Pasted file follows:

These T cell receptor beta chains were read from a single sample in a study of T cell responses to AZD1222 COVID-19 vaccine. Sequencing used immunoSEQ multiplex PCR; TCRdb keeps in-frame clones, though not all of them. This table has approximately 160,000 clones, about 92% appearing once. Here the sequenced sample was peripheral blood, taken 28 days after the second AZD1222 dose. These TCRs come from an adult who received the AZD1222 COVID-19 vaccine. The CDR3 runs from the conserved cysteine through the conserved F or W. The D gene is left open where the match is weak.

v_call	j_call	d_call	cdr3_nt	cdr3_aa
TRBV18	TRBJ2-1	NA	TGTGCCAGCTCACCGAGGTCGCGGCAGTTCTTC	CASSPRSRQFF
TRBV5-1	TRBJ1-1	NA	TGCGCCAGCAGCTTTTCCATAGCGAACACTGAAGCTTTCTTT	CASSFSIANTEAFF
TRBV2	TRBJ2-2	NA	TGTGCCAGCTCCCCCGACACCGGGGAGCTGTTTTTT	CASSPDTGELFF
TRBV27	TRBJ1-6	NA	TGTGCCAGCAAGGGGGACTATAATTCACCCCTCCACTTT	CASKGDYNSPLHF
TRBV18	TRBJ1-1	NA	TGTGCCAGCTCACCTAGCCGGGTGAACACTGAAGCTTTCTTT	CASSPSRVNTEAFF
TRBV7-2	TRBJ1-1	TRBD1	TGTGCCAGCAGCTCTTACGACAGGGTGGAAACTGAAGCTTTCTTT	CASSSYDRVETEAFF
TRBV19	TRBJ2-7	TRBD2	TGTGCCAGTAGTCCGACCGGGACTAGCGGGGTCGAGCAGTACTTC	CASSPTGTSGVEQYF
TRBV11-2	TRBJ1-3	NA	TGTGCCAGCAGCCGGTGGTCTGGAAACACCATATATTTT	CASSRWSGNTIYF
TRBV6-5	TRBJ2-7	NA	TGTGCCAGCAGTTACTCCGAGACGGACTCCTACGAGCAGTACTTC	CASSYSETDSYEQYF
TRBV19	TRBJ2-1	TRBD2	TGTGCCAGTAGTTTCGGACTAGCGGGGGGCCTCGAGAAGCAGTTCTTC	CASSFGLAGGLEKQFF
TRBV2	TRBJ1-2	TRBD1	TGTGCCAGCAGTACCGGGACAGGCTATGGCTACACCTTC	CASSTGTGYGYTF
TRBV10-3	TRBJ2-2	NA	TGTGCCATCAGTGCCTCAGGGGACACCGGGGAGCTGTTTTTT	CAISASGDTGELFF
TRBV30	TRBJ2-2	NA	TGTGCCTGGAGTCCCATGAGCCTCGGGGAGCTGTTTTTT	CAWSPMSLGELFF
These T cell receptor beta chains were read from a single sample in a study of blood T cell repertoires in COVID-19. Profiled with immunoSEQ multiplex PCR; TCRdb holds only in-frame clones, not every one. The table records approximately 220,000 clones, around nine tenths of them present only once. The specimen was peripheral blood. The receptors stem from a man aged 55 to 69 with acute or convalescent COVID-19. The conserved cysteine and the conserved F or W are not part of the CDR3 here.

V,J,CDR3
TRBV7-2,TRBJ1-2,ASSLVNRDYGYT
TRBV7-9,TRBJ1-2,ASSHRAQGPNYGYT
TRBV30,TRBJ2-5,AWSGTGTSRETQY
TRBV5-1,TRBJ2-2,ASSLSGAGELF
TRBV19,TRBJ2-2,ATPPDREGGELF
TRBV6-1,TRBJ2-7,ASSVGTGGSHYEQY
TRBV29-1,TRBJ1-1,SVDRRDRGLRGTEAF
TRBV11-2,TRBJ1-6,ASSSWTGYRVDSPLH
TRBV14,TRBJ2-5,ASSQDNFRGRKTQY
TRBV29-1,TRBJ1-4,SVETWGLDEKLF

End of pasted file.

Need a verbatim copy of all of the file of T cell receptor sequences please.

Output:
These T cell receptor beta chains were read from a single sample in a study of T cell responses to AZD1222 COVID-19 vaccine. Sequencing used immunoSEQ multiplex PCR; TCRdb keeps in-frame clones, though not all of them. This table has approximately 160,000 clones, about 92% appearing once. Here the sequenced sample was peripheral blood, taken 28 days after the second AZD1222 dose. These TCRs come from an adult who received the AZD1222 COVID-19 vaccine. The CDR3 runs from the conserved cysteine through the conserved F or W. The D gene is left open where the match is weak.

v_call	j_call	d_call	cdr3_nt	cdr3_aa
TRBV18	TRBJ2-1	NA	TGTGCCAGCTCACCGAGGTCGCGGCAGTTCTTC	CASSPRSRQFF
TRBV5-1	TRBJ1-1	NA	TGCGCCAGCAGCTTTTCCATAGCGAACACTGAAGCTTTCTTT	CASSFSIANTEAFF
TRBV2	TRBJ2-2	NA	TGTGCCAGCTCCCCCGACACCGGGGAGCTGTTTTTT	CASSPDTGELFF
TRBV27	TRBJ1-6	NA	TGTGCCAGCAAGGGGGACTATAATTCACCCCTCCACTTT	CASKGDYNSPLHF
TRBV18	TRBJ1-1	NA	TGTGCCAGCTCACCTAGCCGGGTGAACACTGAAGCTTTCTTT	CASSPSRVNTEAFF
TRBV7-2	TRBJ1-1	TRBD1	TGTGCCAGCAGCTCTTACGACAGGGTGGAAACTGAAGCTTTCTTT	CASSSYDRVETEAFF
TRBV19	TRBJ2-7	TRBD2	TGTGCCAGTAGTCCGACCGGGACTAGCGGGGTCGAGCAGTACTTC	CASSPTGTSGVEQYF
TRBV11-2	TRBJ1-3	NA	TGTGCCAGCAGCCGGTGGTCTGGAAACACCATATATTTT	CASSRWSGNTIYF
TRBV6-5	TRBJ2-7	NA	TGTGCCAGCAGTTACTCCGAGACGGACTCCTACGAGCAGTACTTC	CASSYSETDSYEQYF
TRBV19	TRBJ2-1	TRBD2	TGTGCCAGTAGTTTCGGACTAGCGGGGGGCCTCGAGAAGCAGTTCTTC	CASSFGLAGGLEKQFF
TRBV2	TRBJ1-2	TRBD1	TGTGCCAGCAGTACCGGGACAGGCTATGGCTACACCTTC	CASSTGTGYGYTF
TRBV10-3	TRBJ2-2	NA	TGTGCCATCAGTGCCTCAGGGGACACCGGGGAGCTGTTTTTT	CAISASGDTGELFF
TRBV30	TRBJ2-2	NA	TGTGCCTGGAGTCCCATGAGCCTCGGGGAGCTGTTTTTT	CAWSPMSLGELFF
These T cell receptor beta chains were read from a single sample in a study of blood T cell repertoires in COVID-19. Profiled with immunoSEQ multiplex PCR; TCRdb holds only in-frame clones, not every one. The table records approximately 220,000 clones, around nine tenths of them present only once. The specimen was peripheral blood. The receptors stem from a man aged 55 to 69 with acute or convalescent COVID-19. The conserved cysteine and the conserved F or W are not part of the CDR3 here.

V,J,CDR3
TRBV7-2,TRBJ1-2,ASSLVNRDYGYT
TRBV7-9,TRBJ1-2,ASSHRAQGPNYGYT
TRBV30,TRBJ2-5,AWSGTGTSRETQY
TRBV5-1,TRBJ2-2,ASSLSGAGELF
TRBV19,TRBJ2-2,ATPPDREGGELF
TRBV6-1,TRBJ2-7,ASSVGTGGSHYEQY
TRBV29-1,TRBJ1-1,SVDRRDRGLRGTEAF
TRBV11-2,TRBJ1-6,ASSSWTGYRVDSPLH
TRBV14,TRBJ2-5,ASSQDNFRGRKTQY
TRBV29-1,TRBJ1-4,SVETWGLDEKLF